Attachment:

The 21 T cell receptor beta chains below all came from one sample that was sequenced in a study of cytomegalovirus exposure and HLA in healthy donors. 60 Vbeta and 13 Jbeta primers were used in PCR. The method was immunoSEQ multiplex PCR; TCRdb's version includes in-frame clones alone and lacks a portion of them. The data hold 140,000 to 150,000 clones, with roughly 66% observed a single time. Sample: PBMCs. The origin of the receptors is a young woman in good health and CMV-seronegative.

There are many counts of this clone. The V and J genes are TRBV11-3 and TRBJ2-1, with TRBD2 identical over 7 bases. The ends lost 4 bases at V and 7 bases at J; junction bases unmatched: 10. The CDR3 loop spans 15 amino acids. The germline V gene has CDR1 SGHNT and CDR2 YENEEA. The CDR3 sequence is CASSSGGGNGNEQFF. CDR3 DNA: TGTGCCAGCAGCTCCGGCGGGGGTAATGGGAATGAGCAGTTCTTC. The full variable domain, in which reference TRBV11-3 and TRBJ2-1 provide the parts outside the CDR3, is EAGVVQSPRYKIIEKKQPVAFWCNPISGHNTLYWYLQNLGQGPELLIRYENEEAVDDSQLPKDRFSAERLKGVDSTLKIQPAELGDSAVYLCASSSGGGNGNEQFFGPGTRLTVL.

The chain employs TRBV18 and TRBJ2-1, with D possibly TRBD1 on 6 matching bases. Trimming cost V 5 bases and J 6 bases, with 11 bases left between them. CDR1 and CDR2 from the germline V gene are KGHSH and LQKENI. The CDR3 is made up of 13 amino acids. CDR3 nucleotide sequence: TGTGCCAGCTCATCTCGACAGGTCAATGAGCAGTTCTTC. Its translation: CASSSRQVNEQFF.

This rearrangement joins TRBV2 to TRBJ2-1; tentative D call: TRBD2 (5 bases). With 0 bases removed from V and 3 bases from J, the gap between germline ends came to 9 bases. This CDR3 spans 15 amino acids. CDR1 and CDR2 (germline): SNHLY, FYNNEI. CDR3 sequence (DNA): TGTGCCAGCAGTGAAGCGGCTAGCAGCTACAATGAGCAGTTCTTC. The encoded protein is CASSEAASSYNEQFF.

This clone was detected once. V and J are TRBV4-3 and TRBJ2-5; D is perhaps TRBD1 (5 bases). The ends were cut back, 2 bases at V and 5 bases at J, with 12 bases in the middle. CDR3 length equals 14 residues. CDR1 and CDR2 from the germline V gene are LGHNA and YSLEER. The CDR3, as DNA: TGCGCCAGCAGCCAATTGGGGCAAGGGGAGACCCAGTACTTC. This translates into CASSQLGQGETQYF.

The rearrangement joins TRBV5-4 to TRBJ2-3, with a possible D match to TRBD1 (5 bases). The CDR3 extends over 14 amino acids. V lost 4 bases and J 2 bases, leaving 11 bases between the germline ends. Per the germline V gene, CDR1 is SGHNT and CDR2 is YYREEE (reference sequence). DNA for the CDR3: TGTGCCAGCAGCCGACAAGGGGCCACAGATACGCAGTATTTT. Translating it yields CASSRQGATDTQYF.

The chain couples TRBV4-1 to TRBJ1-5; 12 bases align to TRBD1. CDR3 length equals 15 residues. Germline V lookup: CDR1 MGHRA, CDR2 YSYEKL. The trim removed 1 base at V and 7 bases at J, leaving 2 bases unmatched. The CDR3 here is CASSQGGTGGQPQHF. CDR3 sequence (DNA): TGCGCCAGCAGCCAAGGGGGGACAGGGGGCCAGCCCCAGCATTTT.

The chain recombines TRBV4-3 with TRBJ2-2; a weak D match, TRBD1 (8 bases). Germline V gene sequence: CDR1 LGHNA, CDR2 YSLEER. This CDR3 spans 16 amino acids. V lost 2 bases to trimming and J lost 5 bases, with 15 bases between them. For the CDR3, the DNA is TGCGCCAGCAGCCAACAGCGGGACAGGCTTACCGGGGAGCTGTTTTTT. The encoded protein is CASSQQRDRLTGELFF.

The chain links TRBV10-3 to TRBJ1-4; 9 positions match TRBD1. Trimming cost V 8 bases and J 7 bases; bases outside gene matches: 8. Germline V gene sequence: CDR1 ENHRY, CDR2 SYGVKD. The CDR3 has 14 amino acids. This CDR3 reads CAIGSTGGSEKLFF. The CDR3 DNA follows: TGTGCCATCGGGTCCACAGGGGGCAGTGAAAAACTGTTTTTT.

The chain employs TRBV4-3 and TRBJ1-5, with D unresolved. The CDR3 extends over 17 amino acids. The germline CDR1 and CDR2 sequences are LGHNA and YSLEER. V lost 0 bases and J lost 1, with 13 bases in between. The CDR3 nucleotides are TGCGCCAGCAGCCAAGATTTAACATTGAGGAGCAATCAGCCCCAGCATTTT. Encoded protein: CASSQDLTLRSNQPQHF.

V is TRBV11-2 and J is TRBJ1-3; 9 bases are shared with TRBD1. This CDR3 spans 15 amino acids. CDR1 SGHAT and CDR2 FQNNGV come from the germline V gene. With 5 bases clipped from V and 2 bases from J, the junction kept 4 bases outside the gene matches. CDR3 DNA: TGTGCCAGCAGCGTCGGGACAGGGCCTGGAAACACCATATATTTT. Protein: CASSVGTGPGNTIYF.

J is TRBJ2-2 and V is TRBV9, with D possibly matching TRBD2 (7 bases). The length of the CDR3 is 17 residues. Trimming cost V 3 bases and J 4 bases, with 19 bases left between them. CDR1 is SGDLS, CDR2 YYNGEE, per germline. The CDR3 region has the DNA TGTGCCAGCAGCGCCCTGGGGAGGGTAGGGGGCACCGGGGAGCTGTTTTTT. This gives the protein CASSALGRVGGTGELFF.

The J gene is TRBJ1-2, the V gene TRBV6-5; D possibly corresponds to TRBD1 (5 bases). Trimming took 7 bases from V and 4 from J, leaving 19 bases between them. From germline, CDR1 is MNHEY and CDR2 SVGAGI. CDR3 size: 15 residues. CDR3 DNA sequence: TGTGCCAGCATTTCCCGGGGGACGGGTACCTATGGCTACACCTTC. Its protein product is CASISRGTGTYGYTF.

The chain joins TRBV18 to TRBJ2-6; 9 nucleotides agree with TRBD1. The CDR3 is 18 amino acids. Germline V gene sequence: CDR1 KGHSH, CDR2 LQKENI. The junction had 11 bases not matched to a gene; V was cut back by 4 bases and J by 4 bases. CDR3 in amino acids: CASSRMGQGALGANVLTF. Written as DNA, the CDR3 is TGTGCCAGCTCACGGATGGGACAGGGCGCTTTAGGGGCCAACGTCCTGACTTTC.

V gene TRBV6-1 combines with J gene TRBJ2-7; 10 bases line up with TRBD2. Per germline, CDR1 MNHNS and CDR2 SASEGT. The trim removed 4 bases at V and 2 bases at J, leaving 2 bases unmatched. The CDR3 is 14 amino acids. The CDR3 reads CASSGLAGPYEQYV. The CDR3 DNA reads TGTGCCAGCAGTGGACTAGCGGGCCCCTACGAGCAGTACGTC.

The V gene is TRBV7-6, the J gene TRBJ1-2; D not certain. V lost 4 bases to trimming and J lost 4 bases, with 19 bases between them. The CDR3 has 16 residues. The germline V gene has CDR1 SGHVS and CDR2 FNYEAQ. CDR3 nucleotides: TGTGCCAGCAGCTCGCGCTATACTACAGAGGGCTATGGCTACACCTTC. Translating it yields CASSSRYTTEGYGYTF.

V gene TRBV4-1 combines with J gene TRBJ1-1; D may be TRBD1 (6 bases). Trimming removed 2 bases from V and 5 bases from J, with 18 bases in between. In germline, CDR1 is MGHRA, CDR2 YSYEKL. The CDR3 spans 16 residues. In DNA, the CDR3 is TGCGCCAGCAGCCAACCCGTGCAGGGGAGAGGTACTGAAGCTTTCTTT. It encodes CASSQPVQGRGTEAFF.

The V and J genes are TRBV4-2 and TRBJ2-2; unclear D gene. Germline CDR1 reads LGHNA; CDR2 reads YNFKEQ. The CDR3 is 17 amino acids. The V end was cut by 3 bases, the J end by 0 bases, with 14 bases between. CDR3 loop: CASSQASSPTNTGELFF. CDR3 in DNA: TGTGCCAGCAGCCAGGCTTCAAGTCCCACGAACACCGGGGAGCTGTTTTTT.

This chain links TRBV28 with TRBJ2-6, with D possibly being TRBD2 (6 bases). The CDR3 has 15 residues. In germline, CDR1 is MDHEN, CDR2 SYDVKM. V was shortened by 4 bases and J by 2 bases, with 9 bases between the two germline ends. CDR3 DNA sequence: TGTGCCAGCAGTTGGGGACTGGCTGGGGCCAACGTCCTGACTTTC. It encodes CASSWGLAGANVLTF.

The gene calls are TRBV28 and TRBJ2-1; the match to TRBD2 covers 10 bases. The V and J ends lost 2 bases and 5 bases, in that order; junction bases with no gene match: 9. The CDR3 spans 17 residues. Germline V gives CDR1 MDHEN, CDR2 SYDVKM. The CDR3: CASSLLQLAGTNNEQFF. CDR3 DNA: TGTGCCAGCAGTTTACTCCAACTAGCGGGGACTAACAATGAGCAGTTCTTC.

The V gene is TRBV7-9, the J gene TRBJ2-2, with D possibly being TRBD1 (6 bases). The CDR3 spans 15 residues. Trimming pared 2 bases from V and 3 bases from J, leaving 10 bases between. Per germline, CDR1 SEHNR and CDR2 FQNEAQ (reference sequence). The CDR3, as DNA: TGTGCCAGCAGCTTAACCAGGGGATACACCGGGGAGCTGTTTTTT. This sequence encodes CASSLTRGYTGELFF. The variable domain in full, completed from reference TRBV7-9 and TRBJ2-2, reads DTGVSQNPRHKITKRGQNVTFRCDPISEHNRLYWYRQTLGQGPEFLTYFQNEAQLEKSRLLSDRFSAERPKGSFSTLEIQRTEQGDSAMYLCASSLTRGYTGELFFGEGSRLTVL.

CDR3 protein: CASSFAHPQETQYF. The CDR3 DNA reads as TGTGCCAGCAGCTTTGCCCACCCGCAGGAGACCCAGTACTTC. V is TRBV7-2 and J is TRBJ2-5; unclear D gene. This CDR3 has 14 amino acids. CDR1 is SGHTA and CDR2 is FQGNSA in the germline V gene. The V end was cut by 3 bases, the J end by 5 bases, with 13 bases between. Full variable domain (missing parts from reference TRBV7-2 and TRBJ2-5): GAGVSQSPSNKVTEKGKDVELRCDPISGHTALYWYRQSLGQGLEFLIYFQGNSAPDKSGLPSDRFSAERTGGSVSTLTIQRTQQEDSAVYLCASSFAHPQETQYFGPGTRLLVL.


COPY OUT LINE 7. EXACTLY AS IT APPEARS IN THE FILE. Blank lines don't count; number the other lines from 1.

The chain couples TRBV4-1 to TRBJ1-5; 12 bases align to TRBD1. CDR3 length equals 15 residues. Germline V lookup: CDR1 MGHRA, CDR2 YSYEKL. The trim removed 1 base at V and 7 bases at J, leaving 2 bases unmatched. The CDR3 here is CASSQGGTGGQPQHF. CDR3 sequence (DNA): TGCGCCAGCAGCCAAGGGGGGACAGGGGGCCAGCCCCAGCATTTT.